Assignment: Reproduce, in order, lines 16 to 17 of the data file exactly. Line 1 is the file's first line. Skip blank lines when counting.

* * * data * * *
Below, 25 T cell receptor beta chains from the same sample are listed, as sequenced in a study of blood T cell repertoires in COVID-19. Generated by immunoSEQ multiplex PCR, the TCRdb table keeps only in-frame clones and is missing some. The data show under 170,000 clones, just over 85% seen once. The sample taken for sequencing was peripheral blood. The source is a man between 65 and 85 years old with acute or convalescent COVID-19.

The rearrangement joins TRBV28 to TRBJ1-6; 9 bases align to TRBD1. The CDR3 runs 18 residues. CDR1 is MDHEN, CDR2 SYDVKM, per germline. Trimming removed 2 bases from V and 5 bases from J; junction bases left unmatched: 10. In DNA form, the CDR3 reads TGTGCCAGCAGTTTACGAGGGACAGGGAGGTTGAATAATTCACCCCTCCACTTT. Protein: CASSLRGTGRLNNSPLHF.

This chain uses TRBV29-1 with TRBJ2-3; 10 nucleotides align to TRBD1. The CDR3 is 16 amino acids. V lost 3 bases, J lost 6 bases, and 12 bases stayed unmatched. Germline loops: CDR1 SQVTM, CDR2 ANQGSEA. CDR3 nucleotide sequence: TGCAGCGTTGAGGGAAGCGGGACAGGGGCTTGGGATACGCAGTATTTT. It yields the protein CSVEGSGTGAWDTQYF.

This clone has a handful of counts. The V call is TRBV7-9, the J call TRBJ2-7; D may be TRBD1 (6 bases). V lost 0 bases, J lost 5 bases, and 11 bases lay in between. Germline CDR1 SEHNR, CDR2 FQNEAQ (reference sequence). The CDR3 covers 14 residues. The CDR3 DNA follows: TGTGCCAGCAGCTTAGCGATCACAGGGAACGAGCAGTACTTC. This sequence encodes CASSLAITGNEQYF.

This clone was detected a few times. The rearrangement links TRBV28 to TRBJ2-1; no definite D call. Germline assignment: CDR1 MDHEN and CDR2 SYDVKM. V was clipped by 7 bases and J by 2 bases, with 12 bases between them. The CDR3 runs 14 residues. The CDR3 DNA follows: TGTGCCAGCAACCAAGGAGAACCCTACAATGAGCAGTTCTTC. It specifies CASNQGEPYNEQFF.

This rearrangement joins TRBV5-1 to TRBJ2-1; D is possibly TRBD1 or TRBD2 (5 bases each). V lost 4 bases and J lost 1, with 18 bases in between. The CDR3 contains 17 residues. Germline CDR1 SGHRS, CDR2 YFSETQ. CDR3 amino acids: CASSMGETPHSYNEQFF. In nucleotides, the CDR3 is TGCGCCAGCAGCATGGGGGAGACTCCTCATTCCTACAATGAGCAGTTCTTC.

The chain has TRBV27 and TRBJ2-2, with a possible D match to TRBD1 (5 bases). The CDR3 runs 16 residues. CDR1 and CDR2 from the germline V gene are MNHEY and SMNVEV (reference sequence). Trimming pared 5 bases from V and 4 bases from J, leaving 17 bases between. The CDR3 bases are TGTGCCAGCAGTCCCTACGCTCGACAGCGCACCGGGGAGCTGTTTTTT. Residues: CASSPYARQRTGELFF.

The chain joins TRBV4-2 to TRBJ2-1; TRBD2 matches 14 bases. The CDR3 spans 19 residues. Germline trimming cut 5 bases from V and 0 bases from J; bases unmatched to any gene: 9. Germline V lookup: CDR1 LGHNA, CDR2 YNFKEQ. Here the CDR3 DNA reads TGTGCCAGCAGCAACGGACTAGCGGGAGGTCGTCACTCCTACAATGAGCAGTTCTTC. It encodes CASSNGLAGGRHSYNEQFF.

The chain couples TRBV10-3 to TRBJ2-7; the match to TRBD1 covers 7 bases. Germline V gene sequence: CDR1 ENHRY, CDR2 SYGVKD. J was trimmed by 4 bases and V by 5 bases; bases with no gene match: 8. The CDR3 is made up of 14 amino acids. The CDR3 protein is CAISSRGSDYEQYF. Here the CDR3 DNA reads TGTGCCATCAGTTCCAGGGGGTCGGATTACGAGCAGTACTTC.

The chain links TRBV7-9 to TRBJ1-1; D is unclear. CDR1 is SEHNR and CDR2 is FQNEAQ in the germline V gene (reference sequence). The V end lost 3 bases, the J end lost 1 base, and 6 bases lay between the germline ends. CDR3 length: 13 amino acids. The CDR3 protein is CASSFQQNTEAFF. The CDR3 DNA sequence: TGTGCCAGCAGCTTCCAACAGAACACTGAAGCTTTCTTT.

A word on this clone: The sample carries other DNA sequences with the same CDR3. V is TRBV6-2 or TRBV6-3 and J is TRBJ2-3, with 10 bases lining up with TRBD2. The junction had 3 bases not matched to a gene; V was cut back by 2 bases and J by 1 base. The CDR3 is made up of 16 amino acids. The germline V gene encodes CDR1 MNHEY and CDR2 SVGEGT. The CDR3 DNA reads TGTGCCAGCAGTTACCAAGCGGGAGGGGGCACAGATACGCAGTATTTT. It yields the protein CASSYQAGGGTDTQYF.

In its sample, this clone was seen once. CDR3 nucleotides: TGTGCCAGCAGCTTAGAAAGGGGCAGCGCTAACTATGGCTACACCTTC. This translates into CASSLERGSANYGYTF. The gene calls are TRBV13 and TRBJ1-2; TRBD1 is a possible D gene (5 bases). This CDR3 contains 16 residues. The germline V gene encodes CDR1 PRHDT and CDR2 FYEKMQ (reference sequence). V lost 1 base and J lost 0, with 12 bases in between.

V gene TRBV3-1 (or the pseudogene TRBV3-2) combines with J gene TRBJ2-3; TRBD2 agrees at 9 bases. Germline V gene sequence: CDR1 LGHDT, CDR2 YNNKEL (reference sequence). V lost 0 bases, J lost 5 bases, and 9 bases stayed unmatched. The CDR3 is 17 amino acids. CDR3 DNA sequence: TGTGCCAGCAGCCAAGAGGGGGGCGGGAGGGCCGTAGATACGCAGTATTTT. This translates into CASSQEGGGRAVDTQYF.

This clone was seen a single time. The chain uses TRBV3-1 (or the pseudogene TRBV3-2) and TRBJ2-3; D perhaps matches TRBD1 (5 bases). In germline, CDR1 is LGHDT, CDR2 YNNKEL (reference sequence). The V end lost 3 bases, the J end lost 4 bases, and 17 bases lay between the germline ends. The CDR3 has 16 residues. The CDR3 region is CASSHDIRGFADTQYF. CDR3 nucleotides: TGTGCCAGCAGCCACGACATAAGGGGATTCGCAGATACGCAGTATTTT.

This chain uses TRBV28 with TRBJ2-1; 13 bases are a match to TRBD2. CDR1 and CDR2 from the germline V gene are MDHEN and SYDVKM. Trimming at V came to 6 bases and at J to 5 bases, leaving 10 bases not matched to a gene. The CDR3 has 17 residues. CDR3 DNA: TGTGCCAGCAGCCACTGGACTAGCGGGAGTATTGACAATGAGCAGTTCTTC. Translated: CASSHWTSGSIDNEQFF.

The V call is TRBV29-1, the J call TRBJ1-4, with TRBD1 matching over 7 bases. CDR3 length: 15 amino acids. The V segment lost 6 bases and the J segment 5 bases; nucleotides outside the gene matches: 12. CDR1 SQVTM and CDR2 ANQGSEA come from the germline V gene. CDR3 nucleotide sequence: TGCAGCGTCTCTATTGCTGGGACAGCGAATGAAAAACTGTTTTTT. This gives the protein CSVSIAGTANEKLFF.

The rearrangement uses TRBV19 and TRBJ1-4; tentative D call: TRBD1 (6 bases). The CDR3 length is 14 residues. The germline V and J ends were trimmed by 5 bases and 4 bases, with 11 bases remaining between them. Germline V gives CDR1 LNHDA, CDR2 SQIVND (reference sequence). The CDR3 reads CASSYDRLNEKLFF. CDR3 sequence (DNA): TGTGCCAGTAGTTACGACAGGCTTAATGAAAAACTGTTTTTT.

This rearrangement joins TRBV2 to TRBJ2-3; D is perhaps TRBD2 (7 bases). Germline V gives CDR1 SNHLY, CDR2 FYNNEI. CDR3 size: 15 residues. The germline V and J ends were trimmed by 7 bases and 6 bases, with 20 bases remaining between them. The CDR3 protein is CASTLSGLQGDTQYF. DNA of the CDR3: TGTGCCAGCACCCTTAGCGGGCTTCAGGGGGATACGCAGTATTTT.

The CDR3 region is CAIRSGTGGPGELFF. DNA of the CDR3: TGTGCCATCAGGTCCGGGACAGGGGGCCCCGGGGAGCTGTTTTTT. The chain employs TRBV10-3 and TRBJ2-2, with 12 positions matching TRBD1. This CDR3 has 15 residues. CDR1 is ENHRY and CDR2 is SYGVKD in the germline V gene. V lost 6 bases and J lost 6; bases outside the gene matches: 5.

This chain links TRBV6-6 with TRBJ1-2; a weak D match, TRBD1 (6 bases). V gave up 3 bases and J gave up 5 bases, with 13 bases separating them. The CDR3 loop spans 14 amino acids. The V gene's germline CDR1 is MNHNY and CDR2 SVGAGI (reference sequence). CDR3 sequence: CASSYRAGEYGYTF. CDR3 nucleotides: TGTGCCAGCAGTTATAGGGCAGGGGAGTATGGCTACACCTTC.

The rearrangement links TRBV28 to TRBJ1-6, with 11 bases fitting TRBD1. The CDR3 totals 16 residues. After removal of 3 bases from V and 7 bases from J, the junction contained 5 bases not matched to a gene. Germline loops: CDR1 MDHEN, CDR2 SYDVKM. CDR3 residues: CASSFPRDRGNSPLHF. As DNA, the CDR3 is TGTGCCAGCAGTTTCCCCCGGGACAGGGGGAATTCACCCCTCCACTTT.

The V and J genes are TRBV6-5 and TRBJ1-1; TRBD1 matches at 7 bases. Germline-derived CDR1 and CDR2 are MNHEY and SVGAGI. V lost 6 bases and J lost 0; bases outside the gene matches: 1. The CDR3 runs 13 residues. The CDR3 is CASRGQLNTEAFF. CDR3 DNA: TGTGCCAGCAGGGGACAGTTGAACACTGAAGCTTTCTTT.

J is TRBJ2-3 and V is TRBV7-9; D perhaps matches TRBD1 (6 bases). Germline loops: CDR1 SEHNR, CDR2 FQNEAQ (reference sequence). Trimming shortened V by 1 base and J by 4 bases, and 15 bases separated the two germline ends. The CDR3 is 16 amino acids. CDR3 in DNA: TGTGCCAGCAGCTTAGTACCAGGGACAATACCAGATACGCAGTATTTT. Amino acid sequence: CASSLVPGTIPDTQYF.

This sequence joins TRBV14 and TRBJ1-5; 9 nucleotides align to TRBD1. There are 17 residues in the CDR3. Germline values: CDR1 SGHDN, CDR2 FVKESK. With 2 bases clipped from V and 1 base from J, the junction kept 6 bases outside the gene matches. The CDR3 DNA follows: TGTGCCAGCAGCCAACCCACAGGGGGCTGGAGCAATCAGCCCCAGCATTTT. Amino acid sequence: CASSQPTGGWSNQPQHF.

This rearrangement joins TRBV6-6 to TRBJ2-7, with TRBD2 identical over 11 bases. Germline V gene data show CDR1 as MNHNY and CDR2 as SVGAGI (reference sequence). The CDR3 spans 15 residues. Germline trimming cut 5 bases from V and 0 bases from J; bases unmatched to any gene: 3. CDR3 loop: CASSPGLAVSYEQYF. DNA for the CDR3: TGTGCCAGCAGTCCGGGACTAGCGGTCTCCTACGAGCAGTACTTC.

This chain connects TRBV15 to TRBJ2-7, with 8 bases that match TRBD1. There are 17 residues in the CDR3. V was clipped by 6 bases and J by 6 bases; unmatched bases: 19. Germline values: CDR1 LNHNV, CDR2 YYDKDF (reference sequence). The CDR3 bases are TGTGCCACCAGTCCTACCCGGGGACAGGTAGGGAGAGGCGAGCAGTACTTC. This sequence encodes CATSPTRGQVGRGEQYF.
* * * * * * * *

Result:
The V call is TRBV29-1, the J call TRBJ1-4, with TRBD1 matching over 7 bases. CDR3 length: 15 amino acids. The V segment lost 6 bases and the J segment 5 bases; nucleotides outside the gene matches: 12. CDR1 SQVTM and CDR2 ANQGSEA come from the germline V gene. CDR3 nucleotide sequence: TGCAGCGTCTCTATTGCTGGGACAGCGAATGAAAAACTGTTTTTT. This gives the protein CSVSIAGTANEKLFF.

The rearrangement uses TRBV19 and TRBJ1-4; tentative D call: TRBD1 (6 bases). The CDR3 length is 14 residues. The germline V and J ends were trimmed by 5 bases and 4 bases, with 11 bases remaining between them. Germline V gives CDR1 LNHDA, CDR2 SQIVND (reference sequence). The CDR3 reads CASSYDRLNEKLFF. CDR3 sequence (DNA): TGTGCCAGTAGTTACGACAGGCTTAATGAAAAACTGTTTTTT.